This week’s reading about the Harry Potter Alliance in DIY Citizenship was intriguing and insightful. It demonstrated the way in which fan allegiance in popular culture can be channeled into social activism and become an entry point into political engagement for adolescents and young adults. The Harry Potter Alliance (HPA) is a non-profit organization set up by Andrew Slack in 2005 to draw attention to human rights violations in Sudan. The organization is run by Harry Potter fans and has numerous chapters in high schools and universities across the globe (Jenkins, 2015).
My reaction and fascination with this are based on two factors. Firstly, as a parent with two children who grew up as Potter fans, pretty much in chronological lock-step with Harry, Hermione, and Ron and through whom I have more than a passing acquaintance with the franchise, its images, themes, symbols, and motifs. Secondly, as a history educator, who teaches courses in Civics and Politics, which sparked ideas as to how I may be able to channel what I was reading into authentic engagement, using popular culture in my own classroom.
On inquiring with my older child, who is engaged in a number of social activism initiatives and organizations, as to whether she had heard of HPA, I was surprised to learn from her that not only did she know about HPA, but that there was a chapter at her university. When I inquired as to what she thought of it and why she herself was not involved, I was informed that she had actually been to some of their fund-raising initiatives (parents are always the last to know) such as the “Yule Ball” fundraiser, but that the chapter at her university seemed to be primarily focused on fund-raising for charities such as J.K. Rowling’s Luminos charity and were not directly involved in local social activism initiatives. In addition, she added that many of her core group of social activist friends were not involved but that it was a different set of young adults who were running the HPA at her university. This bears out Jenkins (2015) assertion that HPA’s value lies in the fact that it is targeting young people who are not normally engaged in social activism but who are culturally engaged and it helps them extend their engagement into social activism and politics, often deploying existing skills and capacities in new ways (Jenkins, 2015, p. 70).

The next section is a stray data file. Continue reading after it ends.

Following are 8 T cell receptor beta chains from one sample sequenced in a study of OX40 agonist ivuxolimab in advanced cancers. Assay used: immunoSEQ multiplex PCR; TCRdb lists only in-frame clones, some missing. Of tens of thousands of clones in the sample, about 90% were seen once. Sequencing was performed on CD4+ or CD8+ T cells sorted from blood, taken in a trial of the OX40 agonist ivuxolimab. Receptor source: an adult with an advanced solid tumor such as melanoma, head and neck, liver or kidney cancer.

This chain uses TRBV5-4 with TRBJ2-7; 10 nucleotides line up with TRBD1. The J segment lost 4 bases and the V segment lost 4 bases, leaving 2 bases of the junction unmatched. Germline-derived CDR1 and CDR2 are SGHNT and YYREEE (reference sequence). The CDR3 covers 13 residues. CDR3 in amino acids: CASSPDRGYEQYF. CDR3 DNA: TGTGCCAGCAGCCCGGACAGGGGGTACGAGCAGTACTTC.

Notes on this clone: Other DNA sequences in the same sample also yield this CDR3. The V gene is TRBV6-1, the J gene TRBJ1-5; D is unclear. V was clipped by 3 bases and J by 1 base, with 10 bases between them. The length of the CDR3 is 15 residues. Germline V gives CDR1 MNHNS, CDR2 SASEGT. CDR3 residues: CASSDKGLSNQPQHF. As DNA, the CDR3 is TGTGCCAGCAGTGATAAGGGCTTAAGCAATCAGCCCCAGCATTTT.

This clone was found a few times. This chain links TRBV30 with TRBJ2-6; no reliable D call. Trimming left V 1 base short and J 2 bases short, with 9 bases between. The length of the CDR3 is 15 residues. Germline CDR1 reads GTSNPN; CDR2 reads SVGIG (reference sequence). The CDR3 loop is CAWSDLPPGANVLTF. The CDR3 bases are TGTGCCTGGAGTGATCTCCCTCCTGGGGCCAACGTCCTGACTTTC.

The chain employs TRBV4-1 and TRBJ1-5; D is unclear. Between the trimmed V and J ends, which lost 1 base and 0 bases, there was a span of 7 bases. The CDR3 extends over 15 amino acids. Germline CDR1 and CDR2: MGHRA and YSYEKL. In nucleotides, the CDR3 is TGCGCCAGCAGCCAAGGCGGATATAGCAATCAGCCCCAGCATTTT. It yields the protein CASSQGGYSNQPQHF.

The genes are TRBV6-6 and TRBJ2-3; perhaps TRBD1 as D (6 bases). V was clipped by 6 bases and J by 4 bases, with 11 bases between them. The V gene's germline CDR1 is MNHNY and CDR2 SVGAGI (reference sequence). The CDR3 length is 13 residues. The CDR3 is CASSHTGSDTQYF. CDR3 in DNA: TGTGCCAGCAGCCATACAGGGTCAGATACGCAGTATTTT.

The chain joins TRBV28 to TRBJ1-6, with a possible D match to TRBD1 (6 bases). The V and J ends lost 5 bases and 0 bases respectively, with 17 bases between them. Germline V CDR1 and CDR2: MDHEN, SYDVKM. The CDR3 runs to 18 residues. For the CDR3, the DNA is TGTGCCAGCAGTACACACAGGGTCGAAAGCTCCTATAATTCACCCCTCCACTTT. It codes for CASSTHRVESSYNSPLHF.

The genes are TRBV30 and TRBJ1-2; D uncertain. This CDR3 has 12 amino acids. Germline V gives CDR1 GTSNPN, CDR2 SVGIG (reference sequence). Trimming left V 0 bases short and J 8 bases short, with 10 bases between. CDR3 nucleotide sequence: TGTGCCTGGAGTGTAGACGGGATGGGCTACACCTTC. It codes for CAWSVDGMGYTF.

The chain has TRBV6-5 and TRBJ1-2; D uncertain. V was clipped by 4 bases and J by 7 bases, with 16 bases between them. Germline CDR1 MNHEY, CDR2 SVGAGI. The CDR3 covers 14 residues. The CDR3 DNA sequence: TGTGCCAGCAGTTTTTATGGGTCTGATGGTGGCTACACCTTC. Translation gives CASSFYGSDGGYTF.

As a high school educator, I see the same phenomenon at my school, where there is a core group of students who are actively engaged in clubs and classes that promote issues of social justice and equity. These students are often self-motivated and are able to easily translate and channel their interest and energy into a number of initiatives and their learning. However, there are many other students who are enthusiastic and keen but who are not intrinsically motivated by social justice issues, yet are keenly into culture. If this could be channeled in a way that allows them an entry point into social and political engagement, either through clubs or through project-based learning in classrooms that translates their cultural currency and enthusiasm (I am thinking of a Justice League, superhero themed club or Project Based learning assignment), then truly we could advance one of the goals of high school education, namely, developing well-rounded, aware and engaged future citizens.
Jenkins, H. (2015). Fan Activism as Participatory Politics: The Case of the Harry Potter Alliance. In Matt Ratto & Megan Boler (Eds.), DIY Citizenship (pp. 65-73). Cambridge: MIT.
Daraius M. Bharucha is a history educator and Department Head of History at Bill Crothers Secondary School. Daraius is also a student at UOIT in the M.Ed. in Digital Technology Program.